Throughout August, The Texas Tribune will feature 31 ways Texans' lives will change because of new laws that take effect Sept. 1. Check out our story calendar for more.
Over a shot of whiskey in a New York City bar, Josh Horowitz and Zack Perry decided to make craft beer.
“Two guys walked into a bar and walked out with a brewery,” said Perry, who moved to Texas to begin his venture with Horowitz.
This spring, Infamous Brewing, based in Austin, made its first deliveries to retailers, and it plans to produce up to 2,000 barrels in its first year.
The efforts of Infamous Brewing and other craft brewers to gain a foothold in the Texas market received a boost this year with the biggest legislative overhaul the industry has seen in 20 years.
Lawmakers this year approved legislation that allows small production breweries to sell their products directly to customers to drink in the brewery’s tasting room. The old law prohibited any direct sales by a production brewery, requiring samples to be free. Now these breweries can sell up to 5,000 barrels at in-house bars and beer gardens. Additionally, brew pubs, which had been restricted to selling their beers only at the brew pub, can now sell to distributors.
“In the old model, there were significant start-up costs because you had to hit certain production levels,” said Charles Vallhonrat, executive director of the Texas Craft Brewers Guild. But the new legislation allows brewers to sustain themselves on a smaller level, he said, "by just selling on your premises and using those sales to grow.”
Vallhonrat said he expected that the new legislation would fuel tremendous growth in the industry.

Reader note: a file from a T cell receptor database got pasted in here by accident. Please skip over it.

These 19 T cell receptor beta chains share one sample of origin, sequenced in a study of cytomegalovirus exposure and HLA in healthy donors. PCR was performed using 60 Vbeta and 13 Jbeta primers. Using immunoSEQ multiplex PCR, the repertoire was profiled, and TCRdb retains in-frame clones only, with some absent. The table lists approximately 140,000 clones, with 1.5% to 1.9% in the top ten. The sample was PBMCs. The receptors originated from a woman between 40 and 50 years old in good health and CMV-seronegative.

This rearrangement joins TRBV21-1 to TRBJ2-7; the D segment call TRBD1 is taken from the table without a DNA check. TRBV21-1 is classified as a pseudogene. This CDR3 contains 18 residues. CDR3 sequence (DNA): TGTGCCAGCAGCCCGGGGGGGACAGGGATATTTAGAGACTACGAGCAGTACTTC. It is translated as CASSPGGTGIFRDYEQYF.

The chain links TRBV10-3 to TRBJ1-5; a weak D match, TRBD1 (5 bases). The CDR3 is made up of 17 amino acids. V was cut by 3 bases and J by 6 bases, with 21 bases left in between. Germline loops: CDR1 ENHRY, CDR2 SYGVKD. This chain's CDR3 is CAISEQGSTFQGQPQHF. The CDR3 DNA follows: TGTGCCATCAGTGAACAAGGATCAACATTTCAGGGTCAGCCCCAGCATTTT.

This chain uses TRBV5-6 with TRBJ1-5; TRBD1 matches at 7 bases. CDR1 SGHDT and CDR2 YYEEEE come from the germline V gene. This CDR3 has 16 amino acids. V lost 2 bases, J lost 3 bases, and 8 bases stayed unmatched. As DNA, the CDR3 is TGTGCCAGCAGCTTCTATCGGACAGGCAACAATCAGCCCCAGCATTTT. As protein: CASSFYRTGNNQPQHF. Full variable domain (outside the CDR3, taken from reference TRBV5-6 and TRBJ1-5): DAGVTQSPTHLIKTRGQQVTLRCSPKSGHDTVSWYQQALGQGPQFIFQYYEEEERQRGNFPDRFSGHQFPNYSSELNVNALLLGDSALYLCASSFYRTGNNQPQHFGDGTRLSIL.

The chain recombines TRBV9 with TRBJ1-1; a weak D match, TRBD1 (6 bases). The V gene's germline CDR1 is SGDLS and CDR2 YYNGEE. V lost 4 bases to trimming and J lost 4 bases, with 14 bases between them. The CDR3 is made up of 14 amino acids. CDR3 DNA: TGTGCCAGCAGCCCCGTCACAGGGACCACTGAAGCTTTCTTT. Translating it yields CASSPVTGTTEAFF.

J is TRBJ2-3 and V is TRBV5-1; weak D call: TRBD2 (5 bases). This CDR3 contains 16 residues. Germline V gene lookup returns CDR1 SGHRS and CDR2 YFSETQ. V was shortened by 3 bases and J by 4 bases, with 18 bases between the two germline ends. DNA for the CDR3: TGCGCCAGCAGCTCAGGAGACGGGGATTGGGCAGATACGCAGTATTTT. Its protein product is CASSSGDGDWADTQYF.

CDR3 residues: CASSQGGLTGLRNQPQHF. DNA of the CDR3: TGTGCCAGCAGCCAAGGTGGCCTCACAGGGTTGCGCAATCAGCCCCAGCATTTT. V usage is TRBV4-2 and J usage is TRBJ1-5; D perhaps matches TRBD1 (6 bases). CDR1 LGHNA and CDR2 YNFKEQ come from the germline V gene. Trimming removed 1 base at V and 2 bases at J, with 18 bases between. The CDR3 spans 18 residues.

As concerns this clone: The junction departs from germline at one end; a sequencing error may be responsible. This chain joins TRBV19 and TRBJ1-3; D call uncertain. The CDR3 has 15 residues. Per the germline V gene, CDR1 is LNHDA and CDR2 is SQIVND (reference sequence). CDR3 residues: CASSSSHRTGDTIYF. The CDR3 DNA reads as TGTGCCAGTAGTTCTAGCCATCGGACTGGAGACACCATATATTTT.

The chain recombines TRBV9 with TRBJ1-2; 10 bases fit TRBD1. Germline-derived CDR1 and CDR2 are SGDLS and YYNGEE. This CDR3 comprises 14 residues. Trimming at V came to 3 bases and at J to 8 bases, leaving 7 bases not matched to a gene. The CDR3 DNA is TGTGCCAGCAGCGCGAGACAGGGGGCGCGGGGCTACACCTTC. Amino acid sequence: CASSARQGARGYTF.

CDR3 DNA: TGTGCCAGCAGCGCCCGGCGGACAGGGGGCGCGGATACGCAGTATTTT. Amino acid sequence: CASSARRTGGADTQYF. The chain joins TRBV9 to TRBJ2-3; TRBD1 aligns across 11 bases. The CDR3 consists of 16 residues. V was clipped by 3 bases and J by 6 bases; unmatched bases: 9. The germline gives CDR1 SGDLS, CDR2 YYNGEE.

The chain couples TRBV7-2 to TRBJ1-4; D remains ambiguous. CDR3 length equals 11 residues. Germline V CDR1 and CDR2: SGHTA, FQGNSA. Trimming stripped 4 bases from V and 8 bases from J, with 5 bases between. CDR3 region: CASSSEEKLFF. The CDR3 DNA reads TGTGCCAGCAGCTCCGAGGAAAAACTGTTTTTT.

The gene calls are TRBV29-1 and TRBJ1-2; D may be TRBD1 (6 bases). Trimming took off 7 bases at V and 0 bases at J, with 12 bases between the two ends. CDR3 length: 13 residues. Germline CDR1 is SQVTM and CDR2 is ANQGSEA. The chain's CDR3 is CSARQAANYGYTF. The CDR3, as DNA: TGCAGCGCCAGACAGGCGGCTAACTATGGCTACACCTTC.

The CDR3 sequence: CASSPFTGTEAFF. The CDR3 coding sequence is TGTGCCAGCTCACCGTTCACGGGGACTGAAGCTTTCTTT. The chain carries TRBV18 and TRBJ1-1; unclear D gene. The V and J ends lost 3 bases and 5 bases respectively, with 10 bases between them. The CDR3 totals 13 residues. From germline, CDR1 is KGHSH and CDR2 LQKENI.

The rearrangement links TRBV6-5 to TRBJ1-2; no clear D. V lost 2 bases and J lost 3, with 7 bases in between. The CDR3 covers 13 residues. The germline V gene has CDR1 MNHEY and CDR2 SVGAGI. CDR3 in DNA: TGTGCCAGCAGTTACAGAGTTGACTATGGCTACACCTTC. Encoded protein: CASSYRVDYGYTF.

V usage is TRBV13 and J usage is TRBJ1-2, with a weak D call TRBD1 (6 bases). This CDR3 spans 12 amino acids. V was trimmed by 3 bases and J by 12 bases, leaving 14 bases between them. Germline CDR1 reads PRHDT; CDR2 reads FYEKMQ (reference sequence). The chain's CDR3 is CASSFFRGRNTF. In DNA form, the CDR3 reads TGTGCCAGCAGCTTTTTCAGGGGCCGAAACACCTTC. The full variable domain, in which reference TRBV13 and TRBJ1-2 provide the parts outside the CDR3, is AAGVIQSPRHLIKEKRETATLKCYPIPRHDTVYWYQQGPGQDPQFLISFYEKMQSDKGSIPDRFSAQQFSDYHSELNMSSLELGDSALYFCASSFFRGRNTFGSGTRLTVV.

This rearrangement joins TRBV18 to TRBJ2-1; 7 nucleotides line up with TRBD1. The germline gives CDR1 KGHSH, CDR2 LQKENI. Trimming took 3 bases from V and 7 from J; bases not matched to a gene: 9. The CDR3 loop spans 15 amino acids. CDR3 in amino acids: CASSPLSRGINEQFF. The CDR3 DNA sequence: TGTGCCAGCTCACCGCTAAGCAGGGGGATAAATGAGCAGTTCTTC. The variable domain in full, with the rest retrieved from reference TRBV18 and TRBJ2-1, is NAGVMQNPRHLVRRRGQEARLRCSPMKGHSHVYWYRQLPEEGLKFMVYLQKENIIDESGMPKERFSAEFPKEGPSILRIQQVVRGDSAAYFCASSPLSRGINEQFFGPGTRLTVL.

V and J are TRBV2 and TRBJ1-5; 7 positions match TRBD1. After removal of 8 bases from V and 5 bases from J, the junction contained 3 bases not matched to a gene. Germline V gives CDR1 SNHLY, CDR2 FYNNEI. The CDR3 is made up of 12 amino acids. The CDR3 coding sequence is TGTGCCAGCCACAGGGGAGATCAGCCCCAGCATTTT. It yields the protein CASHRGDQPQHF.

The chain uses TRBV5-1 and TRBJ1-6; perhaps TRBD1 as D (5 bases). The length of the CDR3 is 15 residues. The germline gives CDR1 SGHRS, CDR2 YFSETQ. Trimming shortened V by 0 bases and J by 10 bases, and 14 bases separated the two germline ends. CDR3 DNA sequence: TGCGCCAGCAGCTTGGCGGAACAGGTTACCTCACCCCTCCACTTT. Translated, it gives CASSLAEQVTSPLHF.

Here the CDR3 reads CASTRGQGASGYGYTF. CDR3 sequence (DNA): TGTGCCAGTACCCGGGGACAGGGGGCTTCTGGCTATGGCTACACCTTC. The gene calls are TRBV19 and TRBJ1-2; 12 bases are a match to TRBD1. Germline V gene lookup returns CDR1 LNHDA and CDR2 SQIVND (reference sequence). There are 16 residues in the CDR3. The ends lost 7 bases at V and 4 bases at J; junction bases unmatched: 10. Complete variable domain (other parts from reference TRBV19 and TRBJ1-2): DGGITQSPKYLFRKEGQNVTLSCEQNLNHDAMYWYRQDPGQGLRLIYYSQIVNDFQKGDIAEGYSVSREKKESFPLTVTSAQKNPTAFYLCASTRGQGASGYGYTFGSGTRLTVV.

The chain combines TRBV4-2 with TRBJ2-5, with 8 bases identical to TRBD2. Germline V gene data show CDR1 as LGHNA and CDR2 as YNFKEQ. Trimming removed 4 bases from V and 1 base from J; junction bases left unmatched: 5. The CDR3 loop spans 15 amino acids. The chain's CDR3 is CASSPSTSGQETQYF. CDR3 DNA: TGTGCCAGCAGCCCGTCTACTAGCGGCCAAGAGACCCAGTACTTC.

The new state laws also leave room for more creativity in the recipe, said Josh Haley, founder of Texian Brewing Company in Richmond, near Houston. He makes a watermelon wheat beer that customers can now pay to sample, and Haley can afford to adjust the brew to fit the feedback for his next barrel.
“We’ll be able to have our market share dictate what we brew,” Haley said.
Craft brewers have battled for years to loosen restrictions on distribution.
“The old-style distribution has served the big brands,” Haley said.
Rick Donley, president of the Beer Alliance of Texas, which represents wholesale distributors, spoke out against changes to the system in 2011. But this session, he led the charge to reform craft brewing license regulations, citing its strong economic potential.
“Craft brewing could end up being 10 percent of the overall marketplace,” Donley said. From 2011 to 2013, craft brew permits in Texas, including brewpubs and production breweries, have grown from 70 to 115, said Carolyn Beck, a spokeswoman for the Texas Alcoholic Beverage Commission.
Small brewers and their supporters faced a mid-session challenge by another lobbyist for distributors, the Wholesale Beer Distributors of Texas, which threatened to block the bills.
State Sen. John Carona, R-Dallas, set up a timetable for stakeholders to make a deal. The Wholesale Beer Distributors wanted to work with craft brewers, “but not give away the store,” said Randall Yarbrough, a consultant for the lobbying group.
Legislation by Carona said that manufacturers could not sell their distribution rights, but the language was softened in negotiations to only prohibit cash payments for territorial distribution rights.
“The talks were certainly contentious,” said Brock Wagner, owner of Saint Arnold Brewing Company in Houston. He said the compromise, while successful, showed the institutional pressures at work.
But Horowitz and Perry see the deal setting up big things for their small tasting room overlooking Lady Bird Lake in Austin.
“We may build a beer garden,” Horowitz said.
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